Multi-objective (MO) optimization, i.e., the simultaneous optimization of multiple conflicting objectives, is gaining more and more attention in various research areas, such as evolutionary computation, machine learning (e.g., (hyper-)parameter optimization), or logistics (e.g., vehicle routing). Many works in this domain mention the structural problem property of multimodality as a challenge from two classical perspectives: (1) finding all globally optimal solution sets, and (2) avoiding to get trapped in local optima. Interestingly, these streams seem to transfer many traditional concepts of single-objective (SO) optimization into claims, assumptions, or even terminology regarding the MO domain, but mostly neglect the understanding of the structural properties as well as the algorithmic search behavior on a problem’s landscape. However, some recent works counteract this trend, by investigating the fundamentals and characteristics of MO problems using new visualization techniques and gaining surprising insights. Using these visual insights, this work proposes a step towards a unified terminology to capture multimodality and locality in a broader way than it is usually done. This enables us to investigate current research activities in multimodal continuous MO optimization and to highlight new implications and promising research directions for the design of benchmark suites, the discovery of MO landscape features, the development of new MO (or even SO) optimization algorithms, and performance indicators. For all these topics, we provide a review of ideas and methods but also an outlook on future challenges, research potential and perspectives that result from recent developments.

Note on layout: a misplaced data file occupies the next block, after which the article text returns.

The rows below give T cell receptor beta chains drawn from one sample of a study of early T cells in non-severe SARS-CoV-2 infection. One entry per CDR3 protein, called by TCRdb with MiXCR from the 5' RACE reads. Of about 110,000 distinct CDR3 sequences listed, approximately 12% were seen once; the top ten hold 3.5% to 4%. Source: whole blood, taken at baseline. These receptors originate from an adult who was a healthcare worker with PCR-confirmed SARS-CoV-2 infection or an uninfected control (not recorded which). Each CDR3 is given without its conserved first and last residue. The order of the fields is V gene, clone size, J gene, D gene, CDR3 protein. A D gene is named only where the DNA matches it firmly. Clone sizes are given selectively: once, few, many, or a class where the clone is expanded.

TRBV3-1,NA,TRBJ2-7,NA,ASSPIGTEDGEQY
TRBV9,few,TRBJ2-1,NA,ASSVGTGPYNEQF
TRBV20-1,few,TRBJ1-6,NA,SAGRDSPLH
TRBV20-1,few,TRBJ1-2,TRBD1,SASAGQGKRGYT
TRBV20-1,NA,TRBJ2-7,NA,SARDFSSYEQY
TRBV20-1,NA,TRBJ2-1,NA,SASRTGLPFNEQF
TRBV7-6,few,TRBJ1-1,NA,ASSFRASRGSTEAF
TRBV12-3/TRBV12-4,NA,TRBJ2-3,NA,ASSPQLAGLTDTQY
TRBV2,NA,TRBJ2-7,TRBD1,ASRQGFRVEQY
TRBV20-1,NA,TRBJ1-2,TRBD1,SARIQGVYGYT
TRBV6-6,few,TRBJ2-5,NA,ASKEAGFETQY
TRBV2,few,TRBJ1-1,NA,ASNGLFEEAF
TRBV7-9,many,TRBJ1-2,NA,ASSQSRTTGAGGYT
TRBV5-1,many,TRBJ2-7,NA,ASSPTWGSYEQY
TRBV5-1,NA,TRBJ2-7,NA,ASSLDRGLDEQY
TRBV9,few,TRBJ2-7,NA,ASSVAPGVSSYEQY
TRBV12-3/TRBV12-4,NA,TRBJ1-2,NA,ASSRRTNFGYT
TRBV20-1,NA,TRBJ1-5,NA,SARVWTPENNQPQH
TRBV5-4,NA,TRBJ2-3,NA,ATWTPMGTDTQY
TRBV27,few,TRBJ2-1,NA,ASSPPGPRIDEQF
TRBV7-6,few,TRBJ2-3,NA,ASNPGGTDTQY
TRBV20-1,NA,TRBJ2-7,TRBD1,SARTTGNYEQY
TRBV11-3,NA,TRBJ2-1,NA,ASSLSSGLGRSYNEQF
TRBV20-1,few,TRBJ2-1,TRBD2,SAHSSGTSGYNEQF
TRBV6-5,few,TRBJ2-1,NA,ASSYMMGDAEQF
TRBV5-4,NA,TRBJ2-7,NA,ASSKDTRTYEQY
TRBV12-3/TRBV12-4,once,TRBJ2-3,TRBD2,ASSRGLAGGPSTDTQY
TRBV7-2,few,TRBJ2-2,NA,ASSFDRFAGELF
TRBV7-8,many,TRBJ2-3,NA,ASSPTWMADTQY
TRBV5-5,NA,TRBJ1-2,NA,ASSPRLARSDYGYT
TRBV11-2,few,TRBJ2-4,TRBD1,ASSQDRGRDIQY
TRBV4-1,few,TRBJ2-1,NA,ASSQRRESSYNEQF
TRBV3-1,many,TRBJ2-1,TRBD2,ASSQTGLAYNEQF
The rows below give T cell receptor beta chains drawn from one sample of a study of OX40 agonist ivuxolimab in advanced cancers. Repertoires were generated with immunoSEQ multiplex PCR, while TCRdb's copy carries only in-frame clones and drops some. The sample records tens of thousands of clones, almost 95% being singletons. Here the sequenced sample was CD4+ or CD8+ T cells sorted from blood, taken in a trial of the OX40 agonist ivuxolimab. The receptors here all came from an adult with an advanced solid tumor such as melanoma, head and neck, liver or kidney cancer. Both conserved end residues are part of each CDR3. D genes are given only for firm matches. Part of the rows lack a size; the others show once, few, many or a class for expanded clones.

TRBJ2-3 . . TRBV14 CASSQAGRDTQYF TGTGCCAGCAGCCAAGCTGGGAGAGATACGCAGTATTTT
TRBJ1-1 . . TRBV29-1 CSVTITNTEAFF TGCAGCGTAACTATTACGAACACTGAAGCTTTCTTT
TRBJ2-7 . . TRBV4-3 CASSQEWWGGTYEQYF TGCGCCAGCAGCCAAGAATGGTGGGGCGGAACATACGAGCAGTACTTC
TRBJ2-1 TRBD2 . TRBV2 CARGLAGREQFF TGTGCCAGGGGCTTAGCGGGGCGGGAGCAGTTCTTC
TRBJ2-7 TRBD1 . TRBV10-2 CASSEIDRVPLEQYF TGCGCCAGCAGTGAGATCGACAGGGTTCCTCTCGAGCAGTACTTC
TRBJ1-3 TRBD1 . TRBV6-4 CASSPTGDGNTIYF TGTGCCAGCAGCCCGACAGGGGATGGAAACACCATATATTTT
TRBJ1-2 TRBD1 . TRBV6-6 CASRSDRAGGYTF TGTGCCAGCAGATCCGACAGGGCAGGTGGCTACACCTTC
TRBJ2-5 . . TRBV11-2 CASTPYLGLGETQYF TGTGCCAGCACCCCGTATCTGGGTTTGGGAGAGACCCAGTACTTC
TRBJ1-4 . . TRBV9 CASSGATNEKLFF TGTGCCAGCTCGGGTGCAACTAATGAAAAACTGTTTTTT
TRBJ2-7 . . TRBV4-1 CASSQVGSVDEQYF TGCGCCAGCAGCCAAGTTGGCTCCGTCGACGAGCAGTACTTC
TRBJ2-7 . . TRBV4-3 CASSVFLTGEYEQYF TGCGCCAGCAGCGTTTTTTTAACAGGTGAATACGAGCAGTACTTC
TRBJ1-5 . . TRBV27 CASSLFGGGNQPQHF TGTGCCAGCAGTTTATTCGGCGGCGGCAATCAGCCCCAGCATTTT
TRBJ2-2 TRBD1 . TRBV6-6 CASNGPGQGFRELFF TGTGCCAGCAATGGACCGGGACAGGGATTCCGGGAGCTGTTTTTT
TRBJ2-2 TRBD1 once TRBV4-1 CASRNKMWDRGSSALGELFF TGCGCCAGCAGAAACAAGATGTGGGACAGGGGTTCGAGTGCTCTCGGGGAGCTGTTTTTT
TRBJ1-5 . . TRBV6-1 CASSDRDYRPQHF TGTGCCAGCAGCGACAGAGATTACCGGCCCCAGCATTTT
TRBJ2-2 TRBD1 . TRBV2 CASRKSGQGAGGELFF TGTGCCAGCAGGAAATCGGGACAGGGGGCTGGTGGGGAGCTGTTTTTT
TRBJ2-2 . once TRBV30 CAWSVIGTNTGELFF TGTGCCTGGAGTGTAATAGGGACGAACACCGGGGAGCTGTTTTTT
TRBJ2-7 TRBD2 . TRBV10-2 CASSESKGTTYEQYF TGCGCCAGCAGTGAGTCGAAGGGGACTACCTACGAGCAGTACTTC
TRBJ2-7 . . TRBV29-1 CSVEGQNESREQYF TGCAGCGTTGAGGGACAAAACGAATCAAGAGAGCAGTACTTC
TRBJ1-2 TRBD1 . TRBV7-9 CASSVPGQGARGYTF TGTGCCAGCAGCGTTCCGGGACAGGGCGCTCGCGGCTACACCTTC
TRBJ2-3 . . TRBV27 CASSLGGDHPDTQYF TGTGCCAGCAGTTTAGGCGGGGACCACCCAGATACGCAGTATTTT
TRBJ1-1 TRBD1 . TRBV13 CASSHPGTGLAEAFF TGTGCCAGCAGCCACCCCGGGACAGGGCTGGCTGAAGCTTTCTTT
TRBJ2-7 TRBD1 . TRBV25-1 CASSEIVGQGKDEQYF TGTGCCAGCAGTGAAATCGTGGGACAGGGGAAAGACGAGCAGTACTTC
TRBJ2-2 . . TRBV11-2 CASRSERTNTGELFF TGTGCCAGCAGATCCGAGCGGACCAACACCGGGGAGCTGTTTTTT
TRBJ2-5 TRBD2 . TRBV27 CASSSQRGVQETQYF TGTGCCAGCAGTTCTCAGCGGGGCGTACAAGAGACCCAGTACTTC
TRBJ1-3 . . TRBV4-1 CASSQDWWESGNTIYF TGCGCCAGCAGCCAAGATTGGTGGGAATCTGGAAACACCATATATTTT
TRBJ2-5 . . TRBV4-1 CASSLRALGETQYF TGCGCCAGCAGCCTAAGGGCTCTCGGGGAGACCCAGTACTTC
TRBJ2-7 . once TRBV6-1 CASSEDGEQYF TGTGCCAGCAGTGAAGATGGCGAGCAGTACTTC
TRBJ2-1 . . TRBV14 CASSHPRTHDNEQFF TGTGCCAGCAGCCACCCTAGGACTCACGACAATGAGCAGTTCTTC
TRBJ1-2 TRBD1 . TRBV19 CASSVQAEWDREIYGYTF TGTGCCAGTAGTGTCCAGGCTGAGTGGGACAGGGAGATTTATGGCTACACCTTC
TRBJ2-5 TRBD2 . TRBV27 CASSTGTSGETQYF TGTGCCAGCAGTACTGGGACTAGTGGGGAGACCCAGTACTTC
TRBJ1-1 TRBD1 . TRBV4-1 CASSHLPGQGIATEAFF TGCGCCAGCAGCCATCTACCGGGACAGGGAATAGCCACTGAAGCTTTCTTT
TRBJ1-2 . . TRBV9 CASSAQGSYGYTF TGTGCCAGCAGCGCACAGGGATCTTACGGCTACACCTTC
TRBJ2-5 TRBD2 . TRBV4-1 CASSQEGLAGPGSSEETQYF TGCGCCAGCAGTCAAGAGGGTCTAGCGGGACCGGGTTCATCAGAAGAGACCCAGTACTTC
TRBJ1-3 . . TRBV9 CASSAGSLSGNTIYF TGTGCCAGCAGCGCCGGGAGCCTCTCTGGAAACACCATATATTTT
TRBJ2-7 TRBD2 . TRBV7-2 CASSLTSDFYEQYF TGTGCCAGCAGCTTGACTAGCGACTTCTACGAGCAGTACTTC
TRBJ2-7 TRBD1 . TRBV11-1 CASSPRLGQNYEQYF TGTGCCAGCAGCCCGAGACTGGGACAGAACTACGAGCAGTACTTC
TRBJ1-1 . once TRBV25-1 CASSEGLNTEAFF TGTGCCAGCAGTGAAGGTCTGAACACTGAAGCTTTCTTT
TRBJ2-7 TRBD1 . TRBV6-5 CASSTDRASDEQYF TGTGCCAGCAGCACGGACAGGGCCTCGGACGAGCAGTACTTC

|Computers and Operations Research
|Published - Dec 2021